Then disaster struck. In 2008, after signing a two-year, $36 million with the Dodgers, Jones absolutely tanked, hitting just .158 with three homers and a .505 OPS; he struck out in more than a third of his at-bats and his once prodigious power disappeared, as evidenced by his Michael Bourn-esque .091 ISO.
In the 160 games Jones has played with the Rangers and White Sox in 2009-10, he’s regained some of his lost power, bashing 32 homers with a .244 ISO in just under 600 plate appearances. However, those numbers don’t seem particularly special for a guy who’s spent the majority of his time at first base and DH, especially when combined with a putrid .209 batting average. No one’s mistaking him for an All-Star.
And yet, there is no doubt that Andruw Jones belongs in the National Baseball Hall of Fame.
For starters, let’s not be too hasty and dismiss his earlier offensive accomplishments. In 12 years with the Braves, he averaged 33 homers and 98 RBI per 162 games with an .824 OPS. He hit the 20/20 club three times, including his 31/27 season in 1998.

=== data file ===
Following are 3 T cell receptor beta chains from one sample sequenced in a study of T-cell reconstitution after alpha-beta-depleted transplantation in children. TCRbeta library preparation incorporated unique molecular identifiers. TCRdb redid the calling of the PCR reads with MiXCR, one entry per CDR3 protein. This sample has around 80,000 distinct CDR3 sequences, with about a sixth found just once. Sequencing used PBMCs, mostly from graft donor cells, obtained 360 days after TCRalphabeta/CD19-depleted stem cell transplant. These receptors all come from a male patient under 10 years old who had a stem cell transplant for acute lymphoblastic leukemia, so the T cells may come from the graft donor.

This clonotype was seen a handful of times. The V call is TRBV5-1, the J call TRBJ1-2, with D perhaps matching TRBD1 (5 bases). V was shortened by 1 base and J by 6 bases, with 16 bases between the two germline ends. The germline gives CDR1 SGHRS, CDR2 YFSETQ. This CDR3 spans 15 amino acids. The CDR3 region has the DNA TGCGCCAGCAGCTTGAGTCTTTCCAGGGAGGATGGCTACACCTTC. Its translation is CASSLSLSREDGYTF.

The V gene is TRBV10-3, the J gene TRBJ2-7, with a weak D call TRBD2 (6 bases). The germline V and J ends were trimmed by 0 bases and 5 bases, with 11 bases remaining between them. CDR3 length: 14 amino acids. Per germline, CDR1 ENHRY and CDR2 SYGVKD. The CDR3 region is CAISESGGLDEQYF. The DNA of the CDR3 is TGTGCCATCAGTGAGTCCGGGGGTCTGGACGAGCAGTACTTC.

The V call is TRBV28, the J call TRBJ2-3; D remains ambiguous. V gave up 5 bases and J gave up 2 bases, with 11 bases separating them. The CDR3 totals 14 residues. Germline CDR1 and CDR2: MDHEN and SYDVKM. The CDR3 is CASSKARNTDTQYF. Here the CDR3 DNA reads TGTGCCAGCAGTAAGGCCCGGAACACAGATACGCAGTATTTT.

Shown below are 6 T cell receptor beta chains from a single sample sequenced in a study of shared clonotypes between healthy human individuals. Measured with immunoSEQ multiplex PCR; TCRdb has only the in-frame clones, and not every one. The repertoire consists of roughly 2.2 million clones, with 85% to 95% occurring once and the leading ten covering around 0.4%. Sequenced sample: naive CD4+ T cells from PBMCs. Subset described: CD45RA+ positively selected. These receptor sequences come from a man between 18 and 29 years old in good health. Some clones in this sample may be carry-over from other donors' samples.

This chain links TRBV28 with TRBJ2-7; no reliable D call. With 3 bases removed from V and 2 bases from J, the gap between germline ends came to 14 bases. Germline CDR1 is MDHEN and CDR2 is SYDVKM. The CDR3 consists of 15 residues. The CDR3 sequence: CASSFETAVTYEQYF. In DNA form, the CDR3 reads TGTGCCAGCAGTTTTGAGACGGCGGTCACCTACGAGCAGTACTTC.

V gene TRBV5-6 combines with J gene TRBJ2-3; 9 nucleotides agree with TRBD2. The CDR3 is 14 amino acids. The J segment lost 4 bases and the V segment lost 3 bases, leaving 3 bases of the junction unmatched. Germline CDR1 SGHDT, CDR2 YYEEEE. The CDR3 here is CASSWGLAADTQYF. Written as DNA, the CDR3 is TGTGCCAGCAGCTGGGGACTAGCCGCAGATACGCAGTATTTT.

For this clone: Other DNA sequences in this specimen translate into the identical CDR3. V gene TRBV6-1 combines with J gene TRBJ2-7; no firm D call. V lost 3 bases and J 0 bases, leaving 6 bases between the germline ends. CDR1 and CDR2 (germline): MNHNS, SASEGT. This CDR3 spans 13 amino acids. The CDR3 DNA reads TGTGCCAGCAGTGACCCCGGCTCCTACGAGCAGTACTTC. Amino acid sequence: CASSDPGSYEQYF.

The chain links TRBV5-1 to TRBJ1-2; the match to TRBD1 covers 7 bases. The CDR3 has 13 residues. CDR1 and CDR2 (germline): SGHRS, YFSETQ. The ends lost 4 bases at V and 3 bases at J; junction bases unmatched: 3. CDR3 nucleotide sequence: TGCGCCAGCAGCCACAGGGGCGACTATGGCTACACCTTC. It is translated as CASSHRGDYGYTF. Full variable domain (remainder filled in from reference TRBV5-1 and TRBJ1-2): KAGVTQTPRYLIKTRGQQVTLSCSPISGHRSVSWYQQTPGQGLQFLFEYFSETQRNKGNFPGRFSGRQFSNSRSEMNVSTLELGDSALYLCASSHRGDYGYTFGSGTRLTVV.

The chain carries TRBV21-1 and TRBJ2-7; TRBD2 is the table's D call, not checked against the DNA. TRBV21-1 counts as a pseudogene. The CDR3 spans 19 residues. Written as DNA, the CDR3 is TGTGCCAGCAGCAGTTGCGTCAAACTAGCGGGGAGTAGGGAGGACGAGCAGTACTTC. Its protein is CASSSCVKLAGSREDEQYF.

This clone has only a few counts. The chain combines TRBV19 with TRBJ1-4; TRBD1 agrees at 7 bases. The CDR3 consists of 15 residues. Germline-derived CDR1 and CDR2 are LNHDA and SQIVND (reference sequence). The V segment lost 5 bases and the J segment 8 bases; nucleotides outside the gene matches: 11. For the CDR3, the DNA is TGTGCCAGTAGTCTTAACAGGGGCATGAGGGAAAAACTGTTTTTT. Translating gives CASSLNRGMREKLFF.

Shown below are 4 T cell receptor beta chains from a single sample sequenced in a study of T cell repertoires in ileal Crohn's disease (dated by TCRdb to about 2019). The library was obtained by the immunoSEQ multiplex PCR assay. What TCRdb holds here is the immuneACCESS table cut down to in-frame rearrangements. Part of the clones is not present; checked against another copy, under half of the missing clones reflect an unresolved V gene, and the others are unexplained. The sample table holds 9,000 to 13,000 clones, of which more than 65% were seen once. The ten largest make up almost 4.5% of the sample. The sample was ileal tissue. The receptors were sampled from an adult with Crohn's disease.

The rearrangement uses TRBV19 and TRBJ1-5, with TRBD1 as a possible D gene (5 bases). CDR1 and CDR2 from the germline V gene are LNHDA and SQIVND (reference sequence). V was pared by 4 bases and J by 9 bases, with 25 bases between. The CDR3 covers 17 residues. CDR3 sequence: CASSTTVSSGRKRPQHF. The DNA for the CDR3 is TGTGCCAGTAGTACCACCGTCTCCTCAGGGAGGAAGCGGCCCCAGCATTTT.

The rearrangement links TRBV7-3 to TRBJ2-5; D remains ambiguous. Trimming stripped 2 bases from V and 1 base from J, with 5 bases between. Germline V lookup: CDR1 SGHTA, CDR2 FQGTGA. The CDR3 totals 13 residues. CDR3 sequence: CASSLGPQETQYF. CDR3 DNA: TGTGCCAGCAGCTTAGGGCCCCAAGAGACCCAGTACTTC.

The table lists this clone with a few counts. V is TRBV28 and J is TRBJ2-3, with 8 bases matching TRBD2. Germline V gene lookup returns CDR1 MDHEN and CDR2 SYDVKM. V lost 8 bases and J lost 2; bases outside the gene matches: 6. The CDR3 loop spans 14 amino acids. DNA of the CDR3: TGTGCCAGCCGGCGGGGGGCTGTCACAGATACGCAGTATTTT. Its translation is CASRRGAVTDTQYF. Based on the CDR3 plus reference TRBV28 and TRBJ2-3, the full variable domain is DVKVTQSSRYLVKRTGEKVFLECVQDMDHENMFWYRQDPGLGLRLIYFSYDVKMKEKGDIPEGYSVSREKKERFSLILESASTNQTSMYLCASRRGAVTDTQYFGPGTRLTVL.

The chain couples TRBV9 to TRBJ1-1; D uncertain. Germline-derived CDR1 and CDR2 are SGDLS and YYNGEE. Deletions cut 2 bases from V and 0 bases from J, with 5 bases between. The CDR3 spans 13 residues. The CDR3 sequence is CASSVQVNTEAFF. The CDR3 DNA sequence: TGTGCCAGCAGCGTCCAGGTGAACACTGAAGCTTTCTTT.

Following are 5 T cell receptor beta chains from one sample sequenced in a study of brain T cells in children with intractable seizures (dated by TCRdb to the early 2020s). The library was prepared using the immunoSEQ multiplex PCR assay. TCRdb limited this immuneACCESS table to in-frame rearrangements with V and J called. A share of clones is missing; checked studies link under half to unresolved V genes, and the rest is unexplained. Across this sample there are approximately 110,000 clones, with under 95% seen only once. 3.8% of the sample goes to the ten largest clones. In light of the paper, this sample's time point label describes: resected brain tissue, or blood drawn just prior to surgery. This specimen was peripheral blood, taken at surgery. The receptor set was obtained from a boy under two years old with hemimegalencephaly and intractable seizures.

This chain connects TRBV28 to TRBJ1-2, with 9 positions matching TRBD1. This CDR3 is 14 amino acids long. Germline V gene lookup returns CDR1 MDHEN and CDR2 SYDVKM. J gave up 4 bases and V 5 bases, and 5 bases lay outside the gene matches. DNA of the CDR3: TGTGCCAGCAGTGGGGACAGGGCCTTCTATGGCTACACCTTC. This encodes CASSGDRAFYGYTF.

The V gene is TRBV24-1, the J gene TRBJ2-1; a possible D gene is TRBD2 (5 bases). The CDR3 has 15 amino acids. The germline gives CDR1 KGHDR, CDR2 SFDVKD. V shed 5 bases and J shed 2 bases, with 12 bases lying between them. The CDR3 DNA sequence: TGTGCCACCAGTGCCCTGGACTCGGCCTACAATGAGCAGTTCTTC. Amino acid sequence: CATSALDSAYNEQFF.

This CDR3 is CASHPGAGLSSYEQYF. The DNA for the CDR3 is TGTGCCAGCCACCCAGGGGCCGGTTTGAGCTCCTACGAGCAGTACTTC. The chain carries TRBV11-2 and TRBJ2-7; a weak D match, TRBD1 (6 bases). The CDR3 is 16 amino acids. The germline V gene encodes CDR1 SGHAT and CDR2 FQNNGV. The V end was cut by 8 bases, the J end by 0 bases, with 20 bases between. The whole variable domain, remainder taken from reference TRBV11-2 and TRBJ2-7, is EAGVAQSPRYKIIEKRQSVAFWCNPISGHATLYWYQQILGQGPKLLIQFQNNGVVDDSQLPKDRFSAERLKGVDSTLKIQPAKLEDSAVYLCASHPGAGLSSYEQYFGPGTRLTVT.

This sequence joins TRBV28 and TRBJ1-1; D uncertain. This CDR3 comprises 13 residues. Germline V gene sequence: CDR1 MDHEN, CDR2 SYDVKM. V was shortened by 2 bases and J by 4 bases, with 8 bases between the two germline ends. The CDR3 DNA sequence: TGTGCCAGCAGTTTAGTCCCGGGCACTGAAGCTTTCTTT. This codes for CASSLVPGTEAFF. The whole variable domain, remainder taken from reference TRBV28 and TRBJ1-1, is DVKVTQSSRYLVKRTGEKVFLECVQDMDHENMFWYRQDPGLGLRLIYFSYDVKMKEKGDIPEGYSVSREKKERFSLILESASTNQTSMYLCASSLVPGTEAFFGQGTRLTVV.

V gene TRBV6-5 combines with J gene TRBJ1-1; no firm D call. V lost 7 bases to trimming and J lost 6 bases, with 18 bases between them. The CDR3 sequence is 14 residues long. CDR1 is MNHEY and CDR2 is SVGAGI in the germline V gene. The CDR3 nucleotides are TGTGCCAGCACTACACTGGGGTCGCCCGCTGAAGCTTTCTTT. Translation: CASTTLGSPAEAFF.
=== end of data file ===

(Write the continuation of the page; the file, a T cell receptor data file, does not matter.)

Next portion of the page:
His 403 career homers put him 46th all-time — ahead of current Cooperstown residents Al Kaline (399), Jim Rice (382), Ralph Kiner (369), and Albert Pujols (okay, so he’s not in the Hall of Fame yet, but I’m sure they’re already planning out his plaque). And while 31 was a tad on the young side for a complete collapse, don’t forget that he had established himself as a key part of the Braves’ outfield before he was old enough to drink. But all of that is just icing on the cake.
Forget everything he did at the plate, on the basepaths, or in the dugout; if for no other reason, Andruw Jones deserves to be enshrined because of what he did in center field. Jones isn’t just one of the best defensive outfielders of his generation — he’s arguably the best-fielding outfielder of all time, and surely ranks among the top glovesmen in baseball history at any position.
Jones won 10 consecutive Gold Gloves from 1998-2007. Even opening it up to players who were honored in multiple, nonconsecutive years, that beats Ichiro (nine), Torii Hunter (nine), Andre Dawson (eight), Jim Edmonds (eight), Larry Walker (seven), and Kenny Lofton (four). The only outfielders who have ever done better are Willie Mays and Roberto Clemente (12 apiece), but I’m sure you’ll join me in condoning Jones for not quite living up to their lofty standard.